A Friend of Grace
Gracie is a self-described “party girl.” I’m not sure precisely what that means. She must be in her forties; I’ve been driving her for as long as I remember, and she was already beyond her twenties when she first started calling my cab. Despite the partying — however defined — she still looks great, and by great, I mean hot. Not smoking hot any longer, but still hot. For as long as I’ve known her, she’s worked out daily, so that partially explains her still turning heads. Her total blondage, as I’ve heard it called, is the other part: The woman is tall, curvy and blond. Good genes can take you a long way, whether it’s brains or beauty.
“Jernigan, can you come pick up Janet at my place?” Gracie was calling on my cell. “You know, my friend who lives on Gosse Court? She needs to get home.”
“Sure, I’ll be right out there,” I replied.
Gracie lives in one of those compact single-family homes out by the airport with her husband — whom I’ve never seen, let alone spoken to. Her friend Janet is part of a coterie of similar-aged girlfriends — all working-class, all inveterate bar-hoppers, all party girls, I suppose.
Janet jumped in front with me. The years have not treated her as gently as they have Gracie, especially without the bolstering effect of favorable genes and a gym regimen. Her brown hair is shoulder length and shag cut — a carry-over, I’d guess, from an earlier decade. Much of her look, actually, seems frozen in some late-’80s heyday. When she briefly smiled, tight lines appeared around her mouth and eyes. As some folks age, a softness emerges; with Janet, everything appears to be growing harder, calcifying.
“You mind if I smoke?” she asked before we had traveled 100 yards.
“I do, Janet. I’m sorry — I just can’t take the smoke in the vehicle.”
“You can’t, huh?” she scoffed.
“What can I tell you?” I tried to placate her. “I used to smoke myself, for years — Camels, non-filters. But since I stopped, the smoke really gets to me.”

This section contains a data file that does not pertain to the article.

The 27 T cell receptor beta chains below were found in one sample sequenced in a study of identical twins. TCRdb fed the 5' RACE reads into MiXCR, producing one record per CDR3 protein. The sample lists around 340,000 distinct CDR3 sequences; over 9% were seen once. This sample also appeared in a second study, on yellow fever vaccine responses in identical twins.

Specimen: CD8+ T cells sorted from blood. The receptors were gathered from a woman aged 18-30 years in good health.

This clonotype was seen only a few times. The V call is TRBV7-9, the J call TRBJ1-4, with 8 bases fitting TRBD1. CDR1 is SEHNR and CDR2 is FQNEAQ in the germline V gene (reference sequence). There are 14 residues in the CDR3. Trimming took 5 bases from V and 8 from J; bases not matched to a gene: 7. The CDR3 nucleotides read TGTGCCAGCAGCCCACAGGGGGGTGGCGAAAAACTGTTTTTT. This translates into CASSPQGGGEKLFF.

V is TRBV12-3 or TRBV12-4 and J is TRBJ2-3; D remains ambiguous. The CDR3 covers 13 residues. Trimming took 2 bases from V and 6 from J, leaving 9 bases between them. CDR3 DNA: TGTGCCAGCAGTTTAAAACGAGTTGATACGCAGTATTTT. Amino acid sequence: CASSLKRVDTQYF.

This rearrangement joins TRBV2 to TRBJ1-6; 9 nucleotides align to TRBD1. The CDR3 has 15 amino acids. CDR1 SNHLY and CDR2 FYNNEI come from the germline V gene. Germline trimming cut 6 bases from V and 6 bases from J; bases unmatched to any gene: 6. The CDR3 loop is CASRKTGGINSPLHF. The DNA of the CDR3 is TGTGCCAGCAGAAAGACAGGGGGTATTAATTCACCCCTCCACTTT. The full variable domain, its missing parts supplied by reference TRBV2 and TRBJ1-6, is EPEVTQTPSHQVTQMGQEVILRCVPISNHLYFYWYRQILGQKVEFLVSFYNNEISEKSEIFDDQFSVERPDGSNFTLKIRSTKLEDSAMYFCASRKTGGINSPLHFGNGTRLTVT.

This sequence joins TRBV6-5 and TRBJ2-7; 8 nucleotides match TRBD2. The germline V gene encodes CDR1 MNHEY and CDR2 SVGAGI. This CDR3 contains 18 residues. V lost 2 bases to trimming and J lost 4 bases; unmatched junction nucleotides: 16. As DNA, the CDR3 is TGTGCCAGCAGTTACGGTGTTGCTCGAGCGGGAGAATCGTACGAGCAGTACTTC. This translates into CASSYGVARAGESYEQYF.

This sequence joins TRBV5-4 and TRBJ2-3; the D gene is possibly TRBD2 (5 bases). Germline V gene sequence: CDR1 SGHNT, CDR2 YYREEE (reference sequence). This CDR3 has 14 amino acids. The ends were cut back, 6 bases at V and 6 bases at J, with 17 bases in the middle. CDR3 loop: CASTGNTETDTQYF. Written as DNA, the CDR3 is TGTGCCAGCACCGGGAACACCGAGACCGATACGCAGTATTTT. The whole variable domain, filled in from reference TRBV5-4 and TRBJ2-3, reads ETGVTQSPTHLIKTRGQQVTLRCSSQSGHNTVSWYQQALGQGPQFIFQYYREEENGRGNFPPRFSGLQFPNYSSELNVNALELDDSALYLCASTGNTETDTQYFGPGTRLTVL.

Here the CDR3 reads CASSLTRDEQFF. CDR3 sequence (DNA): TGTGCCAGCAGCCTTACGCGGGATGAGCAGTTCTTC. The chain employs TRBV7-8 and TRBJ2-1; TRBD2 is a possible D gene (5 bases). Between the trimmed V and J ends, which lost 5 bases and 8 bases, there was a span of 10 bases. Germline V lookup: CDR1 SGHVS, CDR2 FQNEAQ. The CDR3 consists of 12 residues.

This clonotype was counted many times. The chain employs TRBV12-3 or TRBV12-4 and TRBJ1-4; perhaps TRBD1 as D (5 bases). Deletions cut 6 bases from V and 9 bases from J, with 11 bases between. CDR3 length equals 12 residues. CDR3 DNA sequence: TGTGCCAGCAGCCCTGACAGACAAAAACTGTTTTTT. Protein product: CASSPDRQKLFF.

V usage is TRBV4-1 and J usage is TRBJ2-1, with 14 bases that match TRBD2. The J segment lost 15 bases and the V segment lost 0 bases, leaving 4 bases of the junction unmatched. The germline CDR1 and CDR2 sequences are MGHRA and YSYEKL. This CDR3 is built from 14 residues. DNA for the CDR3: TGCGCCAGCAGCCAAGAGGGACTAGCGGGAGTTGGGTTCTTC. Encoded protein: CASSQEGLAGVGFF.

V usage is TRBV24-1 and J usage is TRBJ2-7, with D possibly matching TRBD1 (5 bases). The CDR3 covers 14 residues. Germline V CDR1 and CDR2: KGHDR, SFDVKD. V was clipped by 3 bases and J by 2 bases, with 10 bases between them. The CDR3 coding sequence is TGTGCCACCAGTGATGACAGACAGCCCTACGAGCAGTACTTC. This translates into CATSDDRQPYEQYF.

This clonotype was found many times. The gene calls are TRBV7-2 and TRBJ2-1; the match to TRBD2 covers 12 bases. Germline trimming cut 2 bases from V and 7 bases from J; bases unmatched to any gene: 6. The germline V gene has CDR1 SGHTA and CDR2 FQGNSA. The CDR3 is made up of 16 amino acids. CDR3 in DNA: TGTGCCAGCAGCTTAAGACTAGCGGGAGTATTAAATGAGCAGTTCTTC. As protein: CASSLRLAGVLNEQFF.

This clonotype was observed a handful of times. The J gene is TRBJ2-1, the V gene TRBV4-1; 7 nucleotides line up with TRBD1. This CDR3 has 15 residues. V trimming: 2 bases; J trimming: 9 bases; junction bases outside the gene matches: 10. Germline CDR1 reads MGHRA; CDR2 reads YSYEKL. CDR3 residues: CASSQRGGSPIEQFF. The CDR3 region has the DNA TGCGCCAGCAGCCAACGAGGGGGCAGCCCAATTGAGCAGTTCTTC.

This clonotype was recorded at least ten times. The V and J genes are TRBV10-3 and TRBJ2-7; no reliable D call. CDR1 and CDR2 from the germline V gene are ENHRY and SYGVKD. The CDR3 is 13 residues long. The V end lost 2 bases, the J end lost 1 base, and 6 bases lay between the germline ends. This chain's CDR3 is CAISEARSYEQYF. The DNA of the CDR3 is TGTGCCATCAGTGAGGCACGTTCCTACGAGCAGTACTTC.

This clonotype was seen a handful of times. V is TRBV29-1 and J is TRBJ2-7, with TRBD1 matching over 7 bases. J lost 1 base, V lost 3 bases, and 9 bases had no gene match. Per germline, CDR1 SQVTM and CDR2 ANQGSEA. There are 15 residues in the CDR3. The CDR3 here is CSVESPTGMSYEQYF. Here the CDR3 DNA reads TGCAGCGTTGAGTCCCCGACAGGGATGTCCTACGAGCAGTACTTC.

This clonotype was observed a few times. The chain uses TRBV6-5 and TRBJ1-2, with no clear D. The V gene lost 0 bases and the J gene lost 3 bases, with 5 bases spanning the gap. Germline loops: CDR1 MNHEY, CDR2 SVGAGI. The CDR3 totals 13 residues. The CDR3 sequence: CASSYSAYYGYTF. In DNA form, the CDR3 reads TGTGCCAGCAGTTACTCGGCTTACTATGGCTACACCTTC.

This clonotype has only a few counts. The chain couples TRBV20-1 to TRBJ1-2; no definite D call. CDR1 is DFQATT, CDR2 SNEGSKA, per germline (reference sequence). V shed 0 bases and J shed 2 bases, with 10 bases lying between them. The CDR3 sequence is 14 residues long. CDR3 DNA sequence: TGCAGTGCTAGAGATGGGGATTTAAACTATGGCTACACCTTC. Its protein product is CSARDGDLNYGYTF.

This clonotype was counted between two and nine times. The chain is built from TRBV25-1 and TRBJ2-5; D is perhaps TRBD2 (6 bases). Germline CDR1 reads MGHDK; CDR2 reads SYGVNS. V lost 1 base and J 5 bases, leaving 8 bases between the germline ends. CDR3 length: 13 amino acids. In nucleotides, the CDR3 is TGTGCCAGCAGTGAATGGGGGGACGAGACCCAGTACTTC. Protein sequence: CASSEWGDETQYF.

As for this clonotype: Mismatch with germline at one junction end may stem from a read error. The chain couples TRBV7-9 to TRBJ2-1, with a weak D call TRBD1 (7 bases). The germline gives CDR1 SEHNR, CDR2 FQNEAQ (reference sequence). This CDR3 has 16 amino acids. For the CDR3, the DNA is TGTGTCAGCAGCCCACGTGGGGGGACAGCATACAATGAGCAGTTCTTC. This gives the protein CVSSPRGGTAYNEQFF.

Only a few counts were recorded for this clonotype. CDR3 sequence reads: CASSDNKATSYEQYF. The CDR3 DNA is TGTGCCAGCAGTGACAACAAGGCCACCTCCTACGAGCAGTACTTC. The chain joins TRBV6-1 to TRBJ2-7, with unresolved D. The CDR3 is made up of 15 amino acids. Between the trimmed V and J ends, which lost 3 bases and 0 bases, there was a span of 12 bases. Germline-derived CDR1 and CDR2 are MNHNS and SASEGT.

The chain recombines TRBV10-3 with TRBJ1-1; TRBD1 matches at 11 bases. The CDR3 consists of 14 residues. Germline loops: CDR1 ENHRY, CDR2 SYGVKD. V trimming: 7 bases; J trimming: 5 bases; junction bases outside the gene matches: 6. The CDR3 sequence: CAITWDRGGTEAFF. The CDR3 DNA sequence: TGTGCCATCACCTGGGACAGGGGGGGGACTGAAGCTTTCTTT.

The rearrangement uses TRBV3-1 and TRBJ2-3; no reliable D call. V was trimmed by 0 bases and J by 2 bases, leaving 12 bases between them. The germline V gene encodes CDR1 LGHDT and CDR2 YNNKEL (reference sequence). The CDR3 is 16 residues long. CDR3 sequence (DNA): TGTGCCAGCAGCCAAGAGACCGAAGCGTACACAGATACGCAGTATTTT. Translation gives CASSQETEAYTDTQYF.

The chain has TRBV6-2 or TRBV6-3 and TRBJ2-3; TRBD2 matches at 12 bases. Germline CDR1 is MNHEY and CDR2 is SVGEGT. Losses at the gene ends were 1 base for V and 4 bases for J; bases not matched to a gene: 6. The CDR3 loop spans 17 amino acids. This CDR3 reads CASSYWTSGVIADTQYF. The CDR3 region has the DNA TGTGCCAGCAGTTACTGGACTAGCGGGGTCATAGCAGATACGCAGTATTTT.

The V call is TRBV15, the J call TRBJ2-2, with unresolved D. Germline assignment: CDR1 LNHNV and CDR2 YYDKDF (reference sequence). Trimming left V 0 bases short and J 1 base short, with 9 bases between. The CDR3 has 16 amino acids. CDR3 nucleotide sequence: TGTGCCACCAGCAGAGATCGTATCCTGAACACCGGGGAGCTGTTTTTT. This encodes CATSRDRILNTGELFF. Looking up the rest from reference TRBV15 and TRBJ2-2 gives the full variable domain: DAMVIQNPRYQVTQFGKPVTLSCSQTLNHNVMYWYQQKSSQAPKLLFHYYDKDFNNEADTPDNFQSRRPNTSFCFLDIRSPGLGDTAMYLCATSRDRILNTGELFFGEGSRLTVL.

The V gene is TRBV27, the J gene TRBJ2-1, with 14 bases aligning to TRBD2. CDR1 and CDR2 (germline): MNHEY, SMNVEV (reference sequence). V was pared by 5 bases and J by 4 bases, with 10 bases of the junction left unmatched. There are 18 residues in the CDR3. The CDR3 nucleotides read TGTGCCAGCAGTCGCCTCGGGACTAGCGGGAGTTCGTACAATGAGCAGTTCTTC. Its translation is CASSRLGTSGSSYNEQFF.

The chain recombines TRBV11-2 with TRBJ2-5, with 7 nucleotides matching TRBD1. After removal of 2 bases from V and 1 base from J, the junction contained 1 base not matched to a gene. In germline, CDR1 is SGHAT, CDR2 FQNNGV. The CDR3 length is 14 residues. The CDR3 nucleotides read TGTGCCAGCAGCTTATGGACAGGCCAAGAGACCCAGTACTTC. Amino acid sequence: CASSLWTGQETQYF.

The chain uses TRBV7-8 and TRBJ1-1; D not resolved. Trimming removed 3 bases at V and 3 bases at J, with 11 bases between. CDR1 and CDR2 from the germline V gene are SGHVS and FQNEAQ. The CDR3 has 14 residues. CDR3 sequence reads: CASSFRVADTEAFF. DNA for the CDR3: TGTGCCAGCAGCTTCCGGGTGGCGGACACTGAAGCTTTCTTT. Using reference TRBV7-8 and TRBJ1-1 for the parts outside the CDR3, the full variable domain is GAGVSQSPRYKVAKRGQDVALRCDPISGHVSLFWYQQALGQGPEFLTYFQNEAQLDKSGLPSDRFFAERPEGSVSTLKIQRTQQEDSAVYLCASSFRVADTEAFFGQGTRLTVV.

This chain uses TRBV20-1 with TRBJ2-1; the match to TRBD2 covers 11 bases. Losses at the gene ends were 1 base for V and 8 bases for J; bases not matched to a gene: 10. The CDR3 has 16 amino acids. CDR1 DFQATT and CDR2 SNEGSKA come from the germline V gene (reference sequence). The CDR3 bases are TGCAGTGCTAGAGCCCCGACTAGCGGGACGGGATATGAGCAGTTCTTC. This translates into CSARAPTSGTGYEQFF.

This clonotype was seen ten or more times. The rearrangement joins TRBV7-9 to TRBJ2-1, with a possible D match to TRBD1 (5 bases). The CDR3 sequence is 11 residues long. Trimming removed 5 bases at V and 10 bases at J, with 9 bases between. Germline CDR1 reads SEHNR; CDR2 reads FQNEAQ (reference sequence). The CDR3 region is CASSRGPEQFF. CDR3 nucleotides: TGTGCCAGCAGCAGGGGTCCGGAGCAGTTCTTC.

Janet rolled her eyes, slowly rotated her head to face me, and said, “Sheesh,” succinctly summing up all her feelings about reformed smokers.
We rolled down Patchen Road toward Barrett Street and the connection with Riverside Avenue and the north points of Burlington. Last week, in an ill-conceived plan to avoid a long line of traffic backed up on Barrett, I impulsively yanked a right into the back entrance to the Chace Mill. Except it wasn’t the back entrance to the Chace Mill; it was the steep and completely iced-over driveway of an abandoned house. After spending a futile half-hour stripping what’s left of my Lumina’s already croupy transmission, I bit the bullet and called Spillane’s. The grizzled tow truck driver surveyed the situation, suppressed a laugh, and winched me out. Seventy-five bucks, please. A week later, it still stings.
“Are you married?” Janet asked, apropos of nothing.
“I am,” I replied, not knowing exactly where she was going with this. It could be anywhere.
“I don’t believe you,” she said.
“Janet, if you don’t believe me, why bother asking?”
“Great point,” she replied, nodding her head a few times. We looked at each other and laughed. It was like a dark cloud had lifted in this little journey we were on together.
“Ya like Janis?” she asked.
“Lord, won’t ya buy me a Mercedes Benz,” she began singing. “My friends all drive Porsches, I must make amends.”
Her voice was spot-on, probably the product of a thousand karaoke nights. I have a soft spot for any woman who can evoke the soul of Janis Joplin.
When she finished the song, I asked, “How about you? You married?”
“I was,” she began. “I was married to Dave, my high school sweetheart in Rutland. He was in the first Gulf War, and it fucked him up. He killed himself in 1994. He said he couldn’t deal with the fear.”
“Oh, man, Janet — that sucks. What is it about life? You know — things get so tragic. It really ain’t fair.”
“Ya know any Dylan?” she asked, mercifully cutting short my rumination. “I’m a huge fan.”
“Of course,” I replied. “You talking about old or new?”
“I’m talking about old.”
“Well, you can’t go wrong with ‘It’s All Over Now, Baby Blue.’”
“Yup, I know that one: ‘Leave your stepping stones behind, something calls to you. Forget the dead you’ve left behind, they will not follow you.’” I joined in, and we sang together: “‘Strike another match, go start anew. And it’s all over now, Baby Blue.’”
Things are different once the stars have fallen from your eyes. Maybe that’s when life begins in earnest — when the veil is lifted and the spell is broken. Philo of Alexandria said that life is a great battle, and not one of us is exempt. Count me with Philo on that one.
“You sing great, Janet,” I said, hooking the right onto Gosse Court. “It’s a good tune.”
“Yeah, it really is,” she said with a wistful tenderness that made me wish I had let her smoke the stupid cigarette. “It really is.”